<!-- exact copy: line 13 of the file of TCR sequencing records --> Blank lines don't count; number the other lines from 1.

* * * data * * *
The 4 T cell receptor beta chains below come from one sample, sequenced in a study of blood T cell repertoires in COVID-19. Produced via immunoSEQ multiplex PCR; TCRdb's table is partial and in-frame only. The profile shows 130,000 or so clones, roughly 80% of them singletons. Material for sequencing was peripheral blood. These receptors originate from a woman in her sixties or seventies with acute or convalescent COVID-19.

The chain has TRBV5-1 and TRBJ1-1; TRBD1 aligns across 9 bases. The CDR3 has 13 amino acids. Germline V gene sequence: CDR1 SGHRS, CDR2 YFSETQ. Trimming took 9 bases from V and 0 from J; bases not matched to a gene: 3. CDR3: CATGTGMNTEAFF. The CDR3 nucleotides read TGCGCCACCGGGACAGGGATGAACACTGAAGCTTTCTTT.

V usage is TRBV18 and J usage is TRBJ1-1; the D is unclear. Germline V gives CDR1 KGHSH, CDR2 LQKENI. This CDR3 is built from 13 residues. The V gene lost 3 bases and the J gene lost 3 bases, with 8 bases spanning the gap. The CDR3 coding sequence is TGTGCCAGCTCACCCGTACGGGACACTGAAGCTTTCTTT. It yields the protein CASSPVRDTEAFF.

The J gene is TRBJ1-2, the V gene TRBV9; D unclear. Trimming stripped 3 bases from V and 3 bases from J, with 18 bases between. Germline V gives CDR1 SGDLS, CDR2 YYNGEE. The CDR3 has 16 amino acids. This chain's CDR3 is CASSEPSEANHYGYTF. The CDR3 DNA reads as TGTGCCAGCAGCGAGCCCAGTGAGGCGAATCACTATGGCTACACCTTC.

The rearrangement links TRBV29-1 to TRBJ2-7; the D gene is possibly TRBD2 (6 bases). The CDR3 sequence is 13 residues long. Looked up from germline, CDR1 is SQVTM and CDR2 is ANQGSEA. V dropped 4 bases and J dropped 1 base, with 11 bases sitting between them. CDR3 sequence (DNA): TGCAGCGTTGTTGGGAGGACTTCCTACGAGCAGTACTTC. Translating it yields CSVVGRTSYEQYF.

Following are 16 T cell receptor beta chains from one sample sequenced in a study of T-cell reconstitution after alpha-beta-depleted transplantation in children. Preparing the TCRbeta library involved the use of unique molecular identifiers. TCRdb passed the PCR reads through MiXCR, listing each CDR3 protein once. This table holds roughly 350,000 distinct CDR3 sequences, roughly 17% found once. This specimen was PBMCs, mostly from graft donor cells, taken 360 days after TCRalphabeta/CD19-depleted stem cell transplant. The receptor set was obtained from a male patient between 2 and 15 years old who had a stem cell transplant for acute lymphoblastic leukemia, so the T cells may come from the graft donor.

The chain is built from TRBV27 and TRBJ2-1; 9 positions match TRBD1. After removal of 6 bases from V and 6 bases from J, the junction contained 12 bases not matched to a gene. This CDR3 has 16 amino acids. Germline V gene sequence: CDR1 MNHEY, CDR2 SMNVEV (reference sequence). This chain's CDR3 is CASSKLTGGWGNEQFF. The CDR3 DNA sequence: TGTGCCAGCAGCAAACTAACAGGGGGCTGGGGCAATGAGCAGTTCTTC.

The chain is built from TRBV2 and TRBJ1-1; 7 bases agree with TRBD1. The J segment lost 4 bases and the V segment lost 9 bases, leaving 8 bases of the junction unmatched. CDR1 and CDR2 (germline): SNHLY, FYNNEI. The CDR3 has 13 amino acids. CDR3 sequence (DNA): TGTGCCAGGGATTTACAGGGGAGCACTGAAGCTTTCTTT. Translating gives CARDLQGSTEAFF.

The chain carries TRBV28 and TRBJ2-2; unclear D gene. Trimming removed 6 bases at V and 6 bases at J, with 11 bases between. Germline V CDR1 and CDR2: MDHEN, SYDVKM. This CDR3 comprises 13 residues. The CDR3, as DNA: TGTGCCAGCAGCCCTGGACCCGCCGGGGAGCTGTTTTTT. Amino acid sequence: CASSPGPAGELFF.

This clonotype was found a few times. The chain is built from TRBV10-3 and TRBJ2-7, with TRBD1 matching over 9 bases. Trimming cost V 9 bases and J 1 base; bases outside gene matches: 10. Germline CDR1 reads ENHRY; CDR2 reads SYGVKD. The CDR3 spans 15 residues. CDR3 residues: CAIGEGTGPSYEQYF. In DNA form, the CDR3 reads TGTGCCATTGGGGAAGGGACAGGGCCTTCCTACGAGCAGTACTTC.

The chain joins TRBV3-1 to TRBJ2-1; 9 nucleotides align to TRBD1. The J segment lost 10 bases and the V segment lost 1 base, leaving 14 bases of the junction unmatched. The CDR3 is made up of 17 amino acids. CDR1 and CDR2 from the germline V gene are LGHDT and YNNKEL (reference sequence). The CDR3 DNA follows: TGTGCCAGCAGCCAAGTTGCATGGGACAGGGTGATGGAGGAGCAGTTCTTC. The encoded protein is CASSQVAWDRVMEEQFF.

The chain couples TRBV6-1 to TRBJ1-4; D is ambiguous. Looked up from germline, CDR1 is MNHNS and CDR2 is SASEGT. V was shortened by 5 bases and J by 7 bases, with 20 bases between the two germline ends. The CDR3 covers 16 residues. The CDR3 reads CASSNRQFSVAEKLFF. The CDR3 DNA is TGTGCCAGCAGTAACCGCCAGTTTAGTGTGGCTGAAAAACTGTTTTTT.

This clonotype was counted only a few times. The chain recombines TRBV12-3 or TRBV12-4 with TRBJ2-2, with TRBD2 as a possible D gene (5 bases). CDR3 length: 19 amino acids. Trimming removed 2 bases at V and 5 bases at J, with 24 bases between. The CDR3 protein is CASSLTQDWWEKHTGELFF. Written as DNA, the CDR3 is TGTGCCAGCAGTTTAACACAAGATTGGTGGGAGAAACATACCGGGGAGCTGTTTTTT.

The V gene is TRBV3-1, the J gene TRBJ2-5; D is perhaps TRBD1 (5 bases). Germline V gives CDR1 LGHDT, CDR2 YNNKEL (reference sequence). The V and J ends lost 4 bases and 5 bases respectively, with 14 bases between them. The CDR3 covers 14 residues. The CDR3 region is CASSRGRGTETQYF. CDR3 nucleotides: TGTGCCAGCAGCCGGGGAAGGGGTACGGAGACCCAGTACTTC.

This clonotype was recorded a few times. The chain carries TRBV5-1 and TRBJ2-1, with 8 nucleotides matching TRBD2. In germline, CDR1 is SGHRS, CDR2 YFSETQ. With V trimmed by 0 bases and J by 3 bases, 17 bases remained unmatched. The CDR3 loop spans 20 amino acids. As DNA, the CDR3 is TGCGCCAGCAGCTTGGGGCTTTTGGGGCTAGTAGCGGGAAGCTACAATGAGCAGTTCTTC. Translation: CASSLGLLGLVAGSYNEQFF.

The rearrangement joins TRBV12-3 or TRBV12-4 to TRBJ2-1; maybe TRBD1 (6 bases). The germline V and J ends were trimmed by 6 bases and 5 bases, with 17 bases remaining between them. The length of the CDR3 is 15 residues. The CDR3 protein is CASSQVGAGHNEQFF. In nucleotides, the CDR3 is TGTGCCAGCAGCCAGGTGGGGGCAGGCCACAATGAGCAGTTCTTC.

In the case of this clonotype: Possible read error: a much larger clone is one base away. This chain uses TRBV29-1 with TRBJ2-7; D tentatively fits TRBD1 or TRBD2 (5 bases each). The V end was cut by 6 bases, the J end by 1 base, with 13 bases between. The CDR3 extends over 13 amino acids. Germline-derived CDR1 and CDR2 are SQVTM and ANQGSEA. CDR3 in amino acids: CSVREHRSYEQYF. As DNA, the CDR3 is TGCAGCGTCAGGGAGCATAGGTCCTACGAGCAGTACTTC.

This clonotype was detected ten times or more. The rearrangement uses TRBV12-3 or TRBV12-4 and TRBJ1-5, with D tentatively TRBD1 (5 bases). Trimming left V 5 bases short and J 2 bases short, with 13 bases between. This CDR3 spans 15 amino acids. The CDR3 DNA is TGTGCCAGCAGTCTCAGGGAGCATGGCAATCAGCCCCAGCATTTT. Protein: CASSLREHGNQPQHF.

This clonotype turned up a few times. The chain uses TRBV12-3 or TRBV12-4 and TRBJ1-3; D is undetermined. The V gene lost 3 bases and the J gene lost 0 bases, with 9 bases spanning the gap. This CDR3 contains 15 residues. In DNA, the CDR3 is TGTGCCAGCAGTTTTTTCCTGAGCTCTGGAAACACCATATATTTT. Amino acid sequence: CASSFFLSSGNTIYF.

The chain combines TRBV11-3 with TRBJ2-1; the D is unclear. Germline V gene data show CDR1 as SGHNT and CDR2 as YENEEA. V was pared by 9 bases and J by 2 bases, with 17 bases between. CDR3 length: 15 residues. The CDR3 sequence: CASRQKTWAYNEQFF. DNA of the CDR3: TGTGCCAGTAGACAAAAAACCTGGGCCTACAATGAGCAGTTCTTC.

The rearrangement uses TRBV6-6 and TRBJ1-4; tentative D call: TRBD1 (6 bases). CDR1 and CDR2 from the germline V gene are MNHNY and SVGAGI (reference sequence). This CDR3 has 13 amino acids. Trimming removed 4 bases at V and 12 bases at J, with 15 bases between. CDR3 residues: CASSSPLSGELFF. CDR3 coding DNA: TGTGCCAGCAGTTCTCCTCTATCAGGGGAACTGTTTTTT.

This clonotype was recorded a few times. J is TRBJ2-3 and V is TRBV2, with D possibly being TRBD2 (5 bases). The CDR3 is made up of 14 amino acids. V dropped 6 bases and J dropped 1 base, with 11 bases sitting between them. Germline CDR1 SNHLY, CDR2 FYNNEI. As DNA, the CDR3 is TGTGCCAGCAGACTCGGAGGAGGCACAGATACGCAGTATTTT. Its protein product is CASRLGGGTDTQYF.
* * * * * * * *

This clonotype was counted only a few times. The chain recombines TRBV12-3 or TRBV12-4 with TRBJ2-2, with TRBD2 as a possible D gene (5 bases). CDR3 length: 19 amino acids. Trimming removed 2 bases at V and 5 bases at J, with 24 bases between. The CDR3 protein is CASSLTQDWWEKHTGELFF. Written as DNA, the CDR3 is TGTGCCAGCAGTTTAACACAAGATTGGTGGGAGAAACATACCGGGGAGCTGTTTTTT.